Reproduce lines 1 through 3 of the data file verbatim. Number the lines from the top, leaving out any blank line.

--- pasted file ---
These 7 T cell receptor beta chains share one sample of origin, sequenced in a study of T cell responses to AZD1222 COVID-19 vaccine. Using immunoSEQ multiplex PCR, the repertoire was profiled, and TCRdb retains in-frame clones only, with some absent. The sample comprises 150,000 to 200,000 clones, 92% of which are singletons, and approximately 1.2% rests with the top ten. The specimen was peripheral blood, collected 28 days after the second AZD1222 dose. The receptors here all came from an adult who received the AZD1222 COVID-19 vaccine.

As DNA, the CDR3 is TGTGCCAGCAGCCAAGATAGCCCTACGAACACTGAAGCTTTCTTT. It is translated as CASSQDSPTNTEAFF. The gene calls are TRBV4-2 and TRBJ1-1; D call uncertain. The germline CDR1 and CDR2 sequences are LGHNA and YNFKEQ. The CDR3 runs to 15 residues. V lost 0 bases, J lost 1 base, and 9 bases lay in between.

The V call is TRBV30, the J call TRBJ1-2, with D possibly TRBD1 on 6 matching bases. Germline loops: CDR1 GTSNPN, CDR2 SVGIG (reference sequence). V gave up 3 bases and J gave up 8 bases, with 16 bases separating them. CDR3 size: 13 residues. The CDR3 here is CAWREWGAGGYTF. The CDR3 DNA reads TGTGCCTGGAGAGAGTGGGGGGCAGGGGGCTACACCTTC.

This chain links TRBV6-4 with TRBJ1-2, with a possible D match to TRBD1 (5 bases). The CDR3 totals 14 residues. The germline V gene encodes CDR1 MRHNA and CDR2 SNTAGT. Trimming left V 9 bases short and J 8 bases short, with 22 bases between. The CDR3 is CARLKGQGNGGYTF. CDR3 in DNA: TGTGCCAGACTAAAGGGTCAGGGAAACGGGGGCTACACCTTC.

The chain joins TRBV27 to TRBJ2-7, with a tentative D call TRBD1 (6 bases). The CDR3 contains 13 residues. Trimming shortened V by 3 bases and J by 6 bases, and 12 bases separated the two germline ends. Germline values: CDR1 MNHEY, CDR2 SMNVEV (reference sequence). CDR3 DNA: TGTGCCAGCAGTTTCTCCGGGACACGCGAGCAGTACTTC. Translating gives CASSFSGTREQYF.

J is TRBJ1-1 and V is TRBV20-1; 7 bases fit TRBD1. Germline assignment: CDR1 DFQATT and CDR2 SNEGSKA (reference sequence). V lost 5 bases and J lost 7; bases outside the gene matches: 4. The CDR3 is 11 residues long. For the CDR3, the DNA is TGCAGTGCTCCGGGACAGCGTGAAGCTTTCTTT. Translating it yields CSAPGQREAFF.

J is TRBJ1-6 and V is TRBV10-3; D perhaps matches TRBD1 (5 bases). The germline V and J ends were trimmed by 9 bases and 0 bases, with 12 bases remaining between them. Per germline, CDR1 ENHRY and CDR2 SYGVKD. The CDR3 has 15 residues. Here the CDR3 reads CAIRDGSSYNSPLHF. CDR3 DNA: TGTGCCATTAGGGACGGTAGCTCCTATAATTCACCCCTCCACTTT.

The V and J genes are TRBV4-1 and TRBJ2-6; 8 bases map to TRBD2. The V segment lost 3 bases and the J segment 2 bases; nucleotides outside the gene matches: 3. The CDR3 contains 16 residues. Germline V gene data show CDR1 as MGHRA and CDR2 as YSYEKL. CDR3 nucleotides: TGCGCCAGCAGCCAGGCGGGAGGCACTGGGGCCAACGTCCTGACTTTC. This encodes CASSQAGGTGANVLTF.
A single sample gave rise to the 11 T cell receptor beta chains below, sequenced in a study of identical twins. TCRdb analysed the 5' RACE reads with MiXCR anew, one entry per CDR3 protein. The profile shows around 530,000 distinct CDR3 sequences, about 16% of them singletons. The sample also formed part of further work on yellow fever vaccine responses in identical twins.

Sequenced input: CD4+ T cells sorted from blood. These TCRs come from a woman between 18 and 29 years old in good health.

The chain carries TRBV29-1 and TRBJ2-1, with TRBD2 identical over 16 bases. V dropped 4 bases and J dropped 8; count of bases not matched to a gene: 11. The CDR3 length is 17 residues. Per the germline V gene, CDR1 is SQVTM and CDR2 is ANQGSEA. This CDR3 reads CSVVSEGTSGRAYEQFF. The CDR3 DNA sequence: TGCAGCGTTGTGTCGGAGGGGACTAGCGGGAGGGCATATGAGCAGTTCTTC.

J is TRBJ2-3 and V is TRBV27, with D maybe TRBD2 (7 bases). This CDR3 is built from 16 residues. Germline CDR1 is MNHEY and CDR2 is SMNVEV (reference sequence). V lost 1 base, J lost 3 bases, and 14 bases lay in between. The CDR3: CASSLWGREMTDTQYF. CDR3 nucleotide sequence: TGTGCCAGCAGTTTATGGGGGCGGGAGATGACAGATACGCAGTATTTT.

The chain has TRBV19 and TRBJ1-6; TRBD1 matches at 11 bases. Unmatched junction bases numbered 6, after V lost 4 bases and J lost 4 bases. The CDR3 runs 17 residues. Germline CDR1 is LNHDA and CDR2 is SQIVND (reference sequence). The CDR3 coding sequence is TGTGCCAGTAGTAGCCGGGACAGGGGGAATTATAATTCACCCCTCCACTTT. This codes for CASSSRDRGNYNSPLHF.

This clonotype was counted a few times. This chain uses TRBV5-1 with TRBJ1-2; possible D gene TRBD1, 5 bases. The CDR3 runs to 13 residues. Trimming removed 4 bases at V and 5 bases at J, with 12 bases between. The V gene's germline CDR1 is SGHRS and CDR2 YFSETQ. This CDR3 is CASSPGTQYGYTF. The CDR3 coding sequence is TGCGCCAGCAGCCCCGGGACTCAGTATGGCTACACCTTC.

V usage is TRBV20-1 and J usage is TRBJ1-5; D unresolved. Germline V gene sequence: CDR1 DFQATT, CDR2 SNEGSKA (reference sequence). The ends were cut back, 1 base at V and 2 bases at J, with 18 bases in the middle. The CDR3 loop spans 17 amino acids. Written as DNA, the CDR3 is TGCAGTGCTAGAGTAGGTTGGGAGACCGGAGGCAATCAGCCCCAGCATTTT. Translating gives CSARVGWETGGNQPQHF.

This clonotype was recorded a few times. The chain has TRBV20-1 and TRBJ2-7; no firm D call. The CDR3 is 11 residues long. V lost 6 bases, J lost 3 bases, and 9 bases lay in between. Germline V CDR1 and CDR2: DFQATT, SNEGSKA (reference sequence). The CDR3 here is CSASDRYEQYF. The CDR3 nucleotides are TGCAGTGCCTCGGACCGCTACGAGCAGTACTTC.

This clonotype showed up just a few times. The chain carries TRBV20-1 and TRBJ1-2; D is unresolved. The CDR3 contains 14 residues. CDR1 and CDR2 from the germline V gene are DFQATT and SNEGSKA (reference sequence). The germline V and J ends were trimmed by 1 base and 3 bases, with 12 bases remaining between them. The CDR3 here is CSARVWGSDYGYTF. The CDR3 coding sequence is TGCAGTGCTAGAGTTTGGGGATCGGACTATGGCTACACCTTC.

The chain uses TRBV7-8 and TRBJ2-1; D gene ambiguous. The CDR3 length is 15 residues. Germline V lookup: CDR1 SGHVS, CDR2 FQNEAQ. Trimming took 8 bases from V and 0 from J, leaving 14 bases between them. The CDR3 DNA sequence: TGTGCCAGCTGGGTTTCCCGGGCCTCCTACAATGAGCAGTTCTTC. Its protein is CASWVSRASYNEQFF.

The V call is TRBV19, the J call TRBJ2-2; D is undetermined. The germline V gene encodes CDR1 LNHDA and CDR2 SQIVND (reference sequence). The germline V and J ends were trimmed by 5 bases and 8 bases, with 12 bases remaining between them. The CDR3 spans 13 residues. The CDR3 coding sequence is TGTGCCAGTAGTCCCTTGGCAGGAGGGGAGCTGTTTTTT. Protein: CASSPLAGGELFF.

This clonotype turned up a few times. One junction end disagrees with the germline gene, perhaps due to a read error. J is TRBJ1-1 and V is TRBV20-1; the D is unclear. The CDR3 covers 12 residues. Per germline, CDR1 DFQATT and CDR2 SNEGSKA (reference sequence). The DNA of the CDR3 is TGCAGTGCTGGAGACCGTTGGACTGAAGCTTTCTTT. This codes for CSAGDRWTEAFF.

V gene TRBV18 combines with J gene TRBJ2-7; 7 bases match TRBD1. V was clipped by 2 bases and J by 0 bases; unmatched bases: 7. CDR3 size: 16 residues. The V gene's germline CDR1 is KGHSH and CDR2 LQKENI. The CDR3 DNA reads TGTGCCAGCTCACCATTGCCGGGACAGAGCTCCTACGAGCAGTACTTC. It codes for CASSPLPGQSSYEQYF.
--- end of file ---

These 7 T cell receptor beta chains share one sample of origin, sequenced in a study of T cell responses to AZD1222 COVID-19 vaccine. Using immunoSEQ multiplex PCR, the repertoire was profiled, and TCRdb retains in-frame clones only, with some absent. The sample comprises 150,000 to 200,000 clones, 92% of which are singletons, and approximately 1.2% rests with the top ten. The specimen was peripheral blood, collected 28 days after the second AZD1222 dose. The receptors here all came from an adult who received the AZD1222 COVID-19 vaccine.

As DNA, the CDR3 is TGTGCCAGCAGCCAAGATAGCCCTACGAACACTGAAGCTTTCTTT. It is translated as CASSQDSPTNTEAFF. The gene calls are TRBV4-2 and TRBJ1-1; D call uncertain. The germline CDR1 and CDR2 sequences are LGHNA and YNFKEQ. The CDR3 runs to 15 residues. V lost 0 bases, J lost 1 base, and 9 bases lay in between.

The V call is TRBV30, the J call TRBJ1-2, with D possibly TRBD1 on 6 matching bases. Germline loops: CDR1 GTSNPN, CDR2 SVGIG (reference sequence). V gave up 3 bases and J gave up 8 bases, with 16 bases separating them. CDR3 size: 13 residues. The CDR3 here is CAWREWGAGGYTF. The CDR3 DNA reads TGTGCCTGGAGAGAGTGGGGGGCAGGGGGCTACACCTTC.